The art of the comeback: Cataford turns heartbreak into accomplishment
When Alex Cataford was 20 years old, he was t-boned by a car while training in Tucson. His injuries, a shattered jaw, missing teeth and fractured vertebra would take three surgeries and a year out of his racing career to fully recover.
But he didn’t quit.
Practically starting from scratch in the winter of 2014, Cataford doggedly returned to the form he was familiar with before the collision. From slow and steady 30 minute walks to five-hour interval training rides, the Ottawa resident rediscovered his 13-year-old self, riding a bike for the joy of discovery and escape. The rehabilitation wasn’t without struggle, however.
“What I learned most from that experience is how important your attitude is and how much the people around you help,” he said. “It has really helped me as a cyclist in being tough mentally and how to deal with setbacks while you are racing.”
It was his perseverance throughout his recovery that perhaps shaped the young Cataford into the GC rider he is now. From keeping a cool head when dealing with racing obstacles, to how to keep going and keep your head up, Cataford learned to trust that his circle of family and friends wanted the best for him, so he accepted their support.
“Learn how to deal with failure well. Don’t let it discourage you and get in your head, but instead how to use those emotions to push yourself even more.
“I believe this is important for two reasons. The first is that is you are able to push yourself to failure often in training without it affecting you mentally, you can get so much more out of yourself and will see more gains in the work you put in.
“There will be moments where the effort really hurts and you will have that feeling of failure. Being able to work through these moments is important to pull off any result.”
The mindset gained from that long period of recovery served the young athlete in more ways than bike racing. Four years after the crash, Cataford graduated from Queens University in Ottawa, Canada with a degree in Physics. In his early years at school, he excelled in math and science and knew from his first year in high school he would continue studying in those fields. Starting out at university pursuing engineering physics, Cataford switched to a physics honors program to allow for more training time.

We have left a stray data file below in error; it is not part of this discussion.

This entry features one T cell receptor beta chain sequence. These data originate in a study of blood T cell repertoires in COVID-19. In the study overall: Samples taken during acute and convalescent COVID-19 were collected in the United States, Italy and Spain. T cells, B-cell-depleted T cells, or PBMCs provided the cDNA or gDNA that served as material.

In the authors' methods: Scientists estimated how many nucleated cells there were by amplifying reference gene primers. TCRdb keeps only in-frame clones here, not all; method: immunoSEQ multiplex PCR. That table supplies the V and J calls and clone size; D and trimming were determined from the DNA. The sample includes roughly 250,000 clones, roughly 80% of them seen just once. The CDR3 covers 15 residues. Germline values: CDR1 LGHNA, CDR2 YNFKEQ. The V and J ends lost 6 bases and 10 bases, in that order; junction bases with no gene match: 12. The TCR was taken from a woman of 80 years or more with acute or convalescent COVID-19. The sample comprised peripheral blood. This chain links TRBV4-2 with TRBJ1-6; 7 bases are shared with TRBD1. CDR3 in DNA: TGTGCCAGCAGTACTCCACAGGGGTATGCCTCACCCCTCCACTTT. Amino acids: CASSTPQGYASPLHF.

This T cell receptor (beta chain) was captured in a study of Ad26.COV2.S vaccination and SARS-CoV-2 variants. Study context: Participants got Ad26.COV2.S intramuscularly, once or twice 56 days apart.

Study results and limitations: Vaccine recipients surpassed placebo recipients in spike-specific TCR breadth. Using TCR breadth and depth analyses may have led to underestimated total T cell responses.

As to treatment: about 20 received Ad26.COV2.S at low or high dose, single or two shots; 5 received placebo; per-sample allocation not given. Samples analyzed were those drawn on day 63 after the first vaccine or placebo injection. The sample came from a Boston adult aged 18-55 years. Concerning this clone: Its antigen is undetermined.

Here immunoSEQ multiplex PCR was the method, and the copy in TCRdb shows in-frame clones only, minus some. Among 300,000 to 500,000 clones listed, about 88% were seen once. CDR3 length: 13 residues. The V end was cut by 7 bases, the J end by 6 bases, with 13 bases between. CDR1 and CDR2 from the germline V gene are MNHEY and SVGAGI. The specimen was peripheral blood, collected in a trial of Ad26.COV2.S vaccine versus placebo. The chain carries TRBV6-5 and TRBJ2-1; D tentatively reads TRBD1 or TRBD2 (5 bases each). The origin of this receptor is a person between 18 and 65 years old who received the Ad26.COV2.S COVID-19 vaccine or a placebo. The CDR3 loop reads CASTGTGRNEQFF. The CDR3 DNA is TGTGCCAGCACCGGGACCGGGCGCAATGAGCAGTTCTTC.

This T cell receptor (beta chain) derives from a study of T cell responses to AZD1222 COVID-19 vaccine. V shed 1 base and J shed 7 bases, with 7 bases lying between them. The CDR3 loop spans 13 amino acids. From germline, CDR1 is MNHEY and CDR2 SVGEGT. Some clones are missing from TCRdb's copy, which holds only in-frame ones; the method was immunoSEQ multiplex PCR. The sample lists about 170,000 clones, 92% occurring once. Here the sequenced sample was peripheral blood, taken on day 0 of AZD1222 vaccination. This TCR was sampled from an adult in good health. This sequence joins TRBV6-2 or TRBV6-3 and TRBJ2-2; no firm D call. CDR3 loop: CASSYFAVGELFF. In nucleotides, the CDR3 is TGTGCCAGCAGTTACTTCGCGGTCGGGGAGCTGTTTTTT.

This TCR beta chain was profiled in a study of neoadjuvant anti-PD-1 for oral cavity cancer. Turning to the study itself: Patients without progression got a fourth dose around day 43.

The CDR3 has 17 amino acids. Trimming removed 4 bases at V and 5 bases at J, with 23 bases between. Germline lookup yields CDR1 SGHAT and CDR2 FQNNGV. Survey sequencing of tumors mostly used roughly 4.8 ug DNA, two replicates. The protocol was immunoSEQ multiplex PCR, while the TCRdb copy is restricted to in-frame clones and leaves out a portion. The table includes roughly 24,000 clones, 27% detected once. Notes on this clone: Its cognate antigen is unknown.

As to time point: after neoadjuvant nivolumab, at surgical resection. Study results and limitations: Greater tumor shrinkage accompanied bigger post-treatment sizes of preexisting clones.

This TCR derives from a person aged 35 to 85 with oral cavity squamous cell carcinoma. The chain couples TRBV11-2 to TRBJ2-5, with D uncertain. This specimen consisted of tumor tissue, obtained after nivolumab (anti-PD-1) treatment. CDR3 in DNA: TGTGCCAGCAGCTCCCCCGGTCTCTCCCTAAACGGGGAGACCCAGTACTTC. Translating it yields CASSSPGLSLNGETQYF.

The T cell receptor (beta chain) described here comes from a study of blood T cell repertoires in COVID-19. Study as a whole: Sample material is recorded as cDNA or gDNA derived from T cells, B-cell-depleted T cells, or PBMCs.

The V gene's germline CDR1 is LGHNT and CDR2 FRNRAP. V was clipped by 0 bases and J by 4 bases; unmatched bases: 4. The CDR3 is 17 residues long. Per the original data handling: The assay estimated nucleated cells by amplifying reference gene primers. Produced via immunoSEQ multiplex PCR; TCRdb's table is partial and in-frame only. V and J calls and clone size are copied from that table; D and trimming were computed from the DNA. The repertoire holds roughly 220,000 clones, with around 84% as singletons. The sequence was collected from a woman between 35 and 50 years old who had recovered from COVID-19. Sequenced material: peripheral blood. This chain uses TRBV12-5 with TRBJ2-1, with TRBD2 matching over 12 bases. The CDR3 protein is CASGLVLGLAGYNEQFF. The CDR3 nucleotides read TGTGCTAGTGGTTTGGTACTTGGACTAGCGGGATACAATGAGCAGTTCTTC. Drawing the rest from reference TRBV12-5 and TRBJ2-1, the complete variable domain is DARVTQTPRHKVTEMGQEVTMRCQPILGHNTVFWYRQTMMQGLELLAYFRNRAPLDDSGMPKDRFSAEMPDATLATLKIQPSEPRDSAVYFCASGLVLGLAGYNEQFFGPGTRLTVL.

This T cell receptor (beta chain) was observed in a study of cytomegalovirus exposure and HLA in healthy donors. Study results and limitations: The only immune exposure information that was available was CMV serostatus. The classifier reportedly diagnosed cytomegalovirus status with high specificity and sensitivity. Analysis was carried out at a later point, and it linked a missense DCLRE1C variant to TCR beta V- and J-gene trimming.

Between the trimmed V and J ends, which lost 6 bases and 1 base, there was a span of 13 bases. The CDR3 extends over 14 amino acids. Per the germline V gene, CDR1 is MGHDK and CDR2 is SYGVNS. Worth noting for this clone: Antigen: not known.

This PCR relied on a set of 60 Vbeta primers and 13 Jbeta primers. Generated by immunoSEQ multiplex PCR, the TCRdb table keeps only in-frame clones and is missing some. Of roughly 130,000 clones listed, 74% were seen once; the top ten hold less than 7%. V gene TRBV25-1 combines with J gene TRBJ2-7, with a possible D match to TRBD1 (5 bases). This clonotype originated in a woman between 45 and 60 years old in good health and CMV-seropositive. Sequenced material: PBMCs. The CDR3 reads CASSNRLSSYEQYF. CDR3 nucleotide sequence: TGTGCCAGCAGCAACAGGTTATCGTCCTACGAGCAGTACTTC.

“The balance of studying and racing was hard and it taught me a lot of important life lessons early,” he said. “Mostly it was about how to manage my time effectively and how to prioritize my schedule. It is hard to do, but with proper time management and understanding professors, it is possible to do both sport and education at the same time.”
Despite a degree in his pocket, Cataford isn’t sure where he wants to go with it after his cycling career is finished. He wants to stay in the sport, but this time on the development side.
“It would be really interesting to stay in the cycling industry, perhaps in terms of product development,” He said. Or maybe working with teams in the new fields of aerodynamics and pacing software for time trials and such.”
Still, at just 24-years-old, Cataford has plenty of time to decide which way his future goes.
“University gives you a good perspective on a bigger picture of the world outside the cycling ‘bubble,’” he said. “Not only do you see the interesting things going on in your field of study, but you are also exposed to lots of different types of people who are interested in a wide range of topics.”
Degree accomplished, all focus can return to cycling. In the short-term, Cataford plans only on improving his performance. High altitude races are coming up later this summer like Tour of Utah and Colorado Classic, where the 2016 Tour of the Gila runner-up is hoping to shine.
Long term? His cycling dreams know no bounds.
“Eventually, I would love to have a long career in cycling where I can compete at the highest level of races,” he said. “But of course, this sport is a progression, so right now I am just looking to get a little bit better every day.”